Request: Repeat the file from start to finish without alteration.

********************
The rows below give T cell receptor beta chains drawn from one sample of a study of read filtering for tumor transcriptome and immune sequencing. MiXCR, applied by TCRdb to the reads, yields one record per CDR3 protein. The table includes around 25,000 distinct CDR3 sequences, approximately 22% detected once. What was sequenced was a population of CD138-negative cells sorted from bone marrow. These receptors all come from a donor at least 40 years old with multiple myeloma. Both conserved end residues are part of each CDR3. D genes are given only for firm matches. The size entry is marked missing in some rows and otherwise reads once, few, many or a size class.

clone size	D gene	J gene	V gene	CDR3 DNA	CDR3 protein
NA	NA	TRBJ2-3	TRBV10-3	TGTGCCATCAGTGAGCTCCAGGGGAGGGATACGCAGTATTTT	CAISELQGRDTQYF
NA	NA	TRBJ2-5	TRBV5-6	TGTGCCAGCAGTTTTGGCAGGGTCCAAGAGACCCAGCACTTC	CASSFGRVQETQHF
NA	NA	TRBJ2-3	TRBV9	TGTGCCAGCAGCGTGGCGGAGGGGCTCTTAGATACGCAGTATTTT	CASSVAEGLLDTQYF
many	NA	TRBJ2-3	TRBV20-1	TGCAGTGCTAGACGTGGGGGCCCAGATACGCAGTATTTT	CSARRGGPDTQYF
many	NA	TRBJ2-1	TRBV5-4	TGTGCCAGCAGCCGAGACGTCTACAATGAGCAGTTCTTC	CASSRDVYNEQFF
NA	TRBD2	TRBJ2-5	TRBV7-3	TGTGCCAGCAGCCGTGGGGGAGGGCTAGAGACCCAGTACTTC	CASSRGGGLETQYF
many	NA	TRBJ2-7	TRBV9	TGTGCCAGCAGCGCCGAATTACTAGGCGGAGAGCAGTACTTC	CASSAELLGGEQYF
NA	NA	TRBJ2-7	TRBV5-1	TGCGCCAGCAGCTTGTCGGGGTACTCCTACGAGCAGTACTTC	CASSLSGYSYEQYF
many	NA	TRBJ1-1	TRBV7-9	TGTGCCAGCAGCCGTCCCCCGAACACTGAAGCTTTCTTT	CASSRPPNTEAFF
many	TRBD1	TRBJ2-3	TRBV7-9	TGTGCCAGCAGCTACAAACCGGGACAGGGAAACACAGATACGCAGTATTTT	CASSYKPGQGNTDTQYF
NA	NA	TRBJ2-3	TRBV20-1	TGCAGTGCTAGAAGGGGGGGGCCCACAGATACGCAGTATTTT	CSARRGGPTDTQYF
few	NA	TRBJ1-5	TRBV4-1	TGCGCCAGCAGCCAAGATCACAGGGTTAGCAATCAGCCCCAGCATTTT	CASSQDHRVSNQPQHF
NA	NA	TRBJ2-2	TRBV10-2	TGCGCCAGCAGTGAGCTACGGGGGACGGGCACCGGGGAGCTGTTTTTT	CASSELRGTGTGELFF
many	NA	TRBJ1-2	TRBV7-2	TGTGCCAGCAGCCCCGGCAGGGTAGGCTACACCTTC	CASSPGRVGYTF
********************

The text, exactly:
The rows below give T cell receptor beta chains drawn from one sample of a study of read filtering for tumor transcriptome and immune sequencing. MiXCR, applied by TCRdb to the reads, yields one record per CDR3 protein. The table includes around 25,000 distinct CDR3 sequences, approximately 22% detected once. What was sequenced was a population of CD138-negative cells sorted from bone marrow. These receptors all come from a donor at least 40 years old with multiple myeloma. Both conserved end residues are part of each CDR3. D genes are given only for firm matches. The size entry is marked missing in some rows and otherwise reads once, few, many or a size class.

clone size	D gene	J gene	V gene	CDR3 DNA	CDR3 protein
NA	NA	TRBJ2-3	TRBV10-3	TGTGCCATCAGTGAGCTCCAGGGGAGGGATACGCAGTATTTT	CAISELQGRDTQYF
NA	NA	TRBJ2-5	TRBV5-6	TGTGCCAGCAGTTTTGGCAGGGTCCAAGAGACCCAGCACTTC	CASSFGRVQETQHF
NA	NA	TRBJ2-3	TRBV9	TGTGCCAGCAGCGTGGCGGAGGGGCTCTTAGATACGCAGTATTTT	CASSVAEGLLDTQYF
many	NA	TRBJ2-3	TRBV20-1	TGCAGTGCTAGACGTGGGGGCCCAGATACGCAGTATTTT	CSARRGGPDTQYF
many	NA	TRBJ2-1	TRBV5-4	TGTGCCAGCAGCCGAGACGTCTACAATGAGCAGTTCTTC	CASSRDVYNEQFF
NA	TRBD2	TRBJ2-5	TRBV7-3	TGTGCCAGCAGCCGTGGGGGAGGGCTAGAGACCCAGTACTTC	CASSRGGGLETQYF
many	NA	TRBJ2-7	TRBV9	TGTGCCAGCAGCGCCGAATTACTAGGCGGAGAGCAGTACTTC	CASSAELLGGEQYF
NA	NA	TRBJ2-7	TRBV5-1	TGCGCCAGCAGCTTGTCGGGGTACTCCTACGAGCAGTACTTC	CASSLSGYSYEQYF
many	NA	TRBJ1-1	TRBV7-9	TGTGCCAGCAGCCGTCCCCCGAACACTGAAGCTTTCTTT	CASSRPPNTEAFF
many	TRBD1	TRBJ2-3	TRBV7-9	TGTGCCAGCAGCTACAAACCGGGACAGGGAAACACAGATACGCAGTATTTT	CASSYKPGQGNTDTQYF
NA	NA	TRBJ2-3	TRBV20-1	TGCAGTGCTAGAAGGGGGGGGCCCACAGATACGCAGTATTTT	CSARRGGPTDTQYF
few	NA	TRBJ1-5	TRBV4-1	TGCGCCAGCAGCCAAGATCACAGGGTTAGCAATCAGCCCCAGCATTTT	CASSQDHRVSNQPQHF
NA	NA	TRBJ2-2	TRBV10-2	TGCGCCAGCAGTGAGCTACGGGGGACGGGCACCGGGGAGCTGTTTTTT	CASSELRGTGTGELFF
many	NA	TRBJ1-2	TRBV7-2	TGTGCCAGCAGCCCCGGCAGGGTAGGCTACACCTTC	CASSPGRVGYTF